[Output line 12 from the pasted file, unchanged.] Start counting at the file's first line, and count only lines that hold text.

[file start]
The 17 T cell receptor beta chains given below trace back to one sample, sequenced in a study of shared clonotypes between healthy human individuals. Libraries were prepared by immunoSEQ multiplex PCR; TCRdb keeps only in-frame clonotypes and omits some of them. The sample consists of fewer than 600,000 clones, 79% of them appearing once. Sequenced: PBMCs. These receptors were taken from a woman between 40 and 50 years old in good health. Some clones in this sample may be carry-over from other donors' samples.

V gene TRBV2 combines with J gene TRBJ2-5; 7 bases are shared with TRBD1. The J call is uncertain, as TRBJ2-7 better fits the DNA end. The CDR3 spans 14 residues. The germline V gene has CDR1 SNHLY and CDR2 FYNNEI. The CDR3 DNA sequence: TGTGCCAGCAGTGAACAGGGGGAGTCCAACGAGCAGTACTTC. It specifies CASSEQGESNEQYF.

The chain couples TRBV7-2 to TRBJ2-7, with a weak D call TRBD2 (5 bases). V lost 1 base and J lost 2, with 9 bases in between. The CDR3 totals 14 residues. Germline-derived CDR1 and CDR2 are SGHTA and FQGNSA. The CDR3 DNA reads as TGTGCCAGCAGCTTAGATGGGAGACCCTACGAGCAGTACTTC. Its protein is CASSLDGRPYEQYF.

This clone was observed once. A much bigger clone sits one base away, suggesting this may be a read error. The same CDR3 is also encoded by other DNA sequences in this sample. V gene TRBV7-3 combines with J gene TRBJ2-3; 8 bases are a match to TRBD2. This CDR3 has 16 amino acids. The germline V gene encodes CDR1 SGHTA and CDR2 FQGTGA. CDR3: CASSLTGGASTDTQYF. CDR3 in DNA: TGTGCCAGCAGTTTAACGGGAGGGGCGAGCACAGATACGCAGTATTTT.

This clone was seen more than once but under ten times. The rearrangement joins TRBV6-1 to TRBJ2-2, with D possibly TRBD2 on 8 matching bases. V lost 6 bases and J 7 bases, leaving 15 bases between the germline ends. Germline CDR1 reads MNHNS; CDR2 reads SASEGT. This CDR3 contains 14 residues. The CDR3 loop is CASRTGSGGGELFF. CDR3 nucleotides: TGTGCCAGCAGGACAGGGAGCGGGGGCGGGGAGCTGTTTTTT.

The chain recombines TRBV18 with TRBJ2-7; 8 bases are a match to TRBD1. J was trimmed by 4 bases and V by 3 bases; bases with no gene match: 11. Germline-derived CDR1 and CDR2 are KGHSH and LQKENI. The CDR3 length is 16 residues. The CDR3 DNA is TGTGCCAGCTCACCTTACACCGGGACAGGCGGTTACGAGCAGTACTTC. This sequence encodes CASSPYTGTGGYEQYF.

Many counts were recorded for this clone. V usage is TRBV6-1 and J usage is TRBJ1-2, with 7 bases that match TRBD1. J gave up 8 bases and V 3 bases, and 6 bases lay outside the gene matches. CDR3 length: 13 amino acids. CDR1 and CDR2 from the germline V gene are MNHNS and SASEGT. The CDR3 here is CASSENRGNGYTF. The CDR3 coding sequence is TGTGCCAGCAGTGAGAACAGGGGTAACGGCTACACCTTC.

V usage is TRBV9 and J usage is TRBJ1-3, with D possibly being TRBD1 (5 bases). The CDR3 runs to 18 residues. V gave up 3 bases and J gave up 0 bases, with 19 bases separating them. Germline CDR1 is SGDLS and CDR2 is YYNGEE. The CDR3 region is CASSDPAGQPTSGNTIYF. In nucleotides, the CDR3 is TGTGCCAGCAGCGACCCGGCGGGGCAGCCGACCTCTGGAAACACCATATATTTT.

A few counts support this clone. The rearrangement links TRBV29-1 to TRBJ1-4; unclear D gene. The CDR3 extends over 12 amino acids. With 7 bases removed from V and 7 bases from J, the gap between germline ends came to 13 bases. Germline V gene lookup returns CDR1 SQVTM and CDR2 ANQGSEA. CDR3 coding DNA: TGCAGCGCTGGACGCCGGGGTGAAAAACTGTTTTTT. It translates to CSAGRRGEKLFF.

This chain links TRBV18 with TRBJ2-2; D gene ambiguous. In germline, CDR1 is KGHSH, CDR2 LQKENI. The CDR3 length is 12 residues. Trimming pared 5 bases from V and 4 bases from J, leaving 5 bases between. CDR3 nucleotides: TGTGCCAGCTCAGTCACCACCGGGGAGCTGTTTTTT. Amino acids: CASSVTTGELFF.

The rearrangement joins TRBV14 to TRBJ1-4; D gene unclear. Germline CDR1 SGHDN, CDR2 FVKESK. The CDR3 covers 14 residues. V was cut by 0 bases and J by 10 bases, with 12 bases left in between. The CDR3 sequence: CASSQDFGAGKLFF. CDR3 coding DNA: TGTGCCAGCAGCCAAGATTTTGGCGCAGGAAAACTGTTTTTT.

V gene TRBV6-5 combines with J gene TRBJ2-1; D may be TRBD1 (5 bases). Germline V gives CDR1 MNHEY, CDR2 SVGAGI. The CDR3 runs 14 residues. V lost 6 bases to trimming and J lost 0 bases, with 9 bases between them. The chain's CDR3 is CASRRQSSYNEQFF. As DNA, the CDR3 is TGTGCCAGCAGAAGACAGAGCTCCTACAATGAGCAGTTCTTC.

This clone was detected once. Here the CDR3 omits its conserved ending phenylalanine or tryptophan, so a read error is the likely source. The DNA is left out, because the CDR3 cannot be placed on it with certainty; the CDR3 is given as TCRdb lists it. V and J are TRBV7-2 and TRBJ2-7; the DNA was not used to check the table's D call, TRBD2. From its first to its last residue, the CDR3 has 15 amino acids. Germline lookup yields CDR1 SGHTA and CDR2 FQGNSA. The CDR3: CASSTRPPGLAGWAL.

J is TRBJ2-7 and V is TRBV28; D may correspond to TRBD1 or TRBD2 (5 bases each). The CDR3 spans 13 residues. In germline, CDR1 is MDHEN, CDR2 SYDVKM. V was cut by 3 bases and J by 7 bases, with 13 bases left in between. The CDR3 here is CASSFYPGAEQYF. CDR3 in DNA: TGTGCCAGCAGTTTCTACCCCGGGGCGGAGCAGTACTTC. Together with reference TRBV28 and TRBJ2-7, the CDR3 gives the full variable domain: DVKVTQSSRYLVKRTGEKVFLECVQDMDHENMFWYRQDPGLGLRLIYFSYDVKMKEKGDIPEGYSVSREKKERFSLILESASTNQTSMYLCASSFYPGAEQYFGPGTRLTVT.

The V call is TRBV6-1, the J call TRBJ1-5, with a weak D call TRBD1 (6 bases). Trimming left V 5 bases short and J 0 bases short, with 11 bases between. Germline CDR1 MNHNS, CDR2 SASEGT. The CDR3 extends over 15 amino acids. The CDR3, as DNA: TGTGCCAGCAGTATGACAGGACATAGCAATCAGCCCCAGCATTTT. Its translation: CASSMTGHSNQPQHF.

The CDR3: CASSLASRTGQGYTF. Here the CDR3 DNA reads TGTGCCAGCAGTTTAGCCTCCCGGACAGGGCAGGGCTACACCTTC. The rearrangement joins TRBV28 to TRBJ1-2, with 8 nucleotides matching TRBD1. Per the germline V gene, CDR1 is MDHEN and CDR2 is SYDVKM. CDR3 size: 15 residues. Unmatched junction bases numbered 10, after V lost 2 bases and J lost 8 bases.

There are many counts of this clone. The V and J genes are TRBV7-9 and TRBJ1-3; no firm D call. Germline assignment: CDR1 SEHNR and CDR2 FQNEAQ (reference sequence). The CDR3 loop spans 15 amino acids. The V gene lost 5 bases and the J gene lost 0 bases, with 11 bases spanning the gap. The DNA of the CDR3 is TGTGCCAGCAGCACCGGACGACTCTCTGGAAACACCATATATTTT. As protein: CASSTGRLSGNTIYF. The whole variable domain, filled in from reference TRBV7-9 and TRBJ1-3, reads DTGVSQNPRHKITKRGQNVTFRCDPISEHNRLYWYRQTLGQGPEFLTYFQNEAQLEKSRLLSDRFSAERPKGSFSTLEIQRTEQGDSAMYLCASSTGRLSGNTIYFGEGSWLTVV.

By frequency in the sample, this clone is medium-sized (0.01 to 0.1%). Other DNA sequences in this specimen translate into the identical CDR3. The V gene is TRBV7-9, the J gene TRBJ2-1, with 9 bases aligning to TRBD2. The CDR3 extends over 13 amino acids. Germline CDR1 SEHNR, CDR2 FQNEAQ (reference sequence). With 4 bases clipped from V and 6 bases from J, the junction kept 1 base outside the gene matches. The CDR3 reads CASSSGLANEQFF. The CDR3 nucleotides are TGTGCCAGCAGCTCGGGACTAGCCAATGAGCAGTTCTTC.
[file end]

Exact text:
V gene TRBV6-5 combines with J gene TRBJ2-1; D may be TRBD1 (5 bases). Germline V gives CDR1 MNHEY, CDR2 SVGAGI. The CDR3 runs 14 residues. V lost 6 bases to trimming and J lost 0 bases, with 9 bases between them. The chain's CDR3 is CASRRQSSYNEQFF. As DNA, the CDR3 is TGTGCCAGCAGAAGACAGAGCTCCTACAATGAGCAGTTCTTC.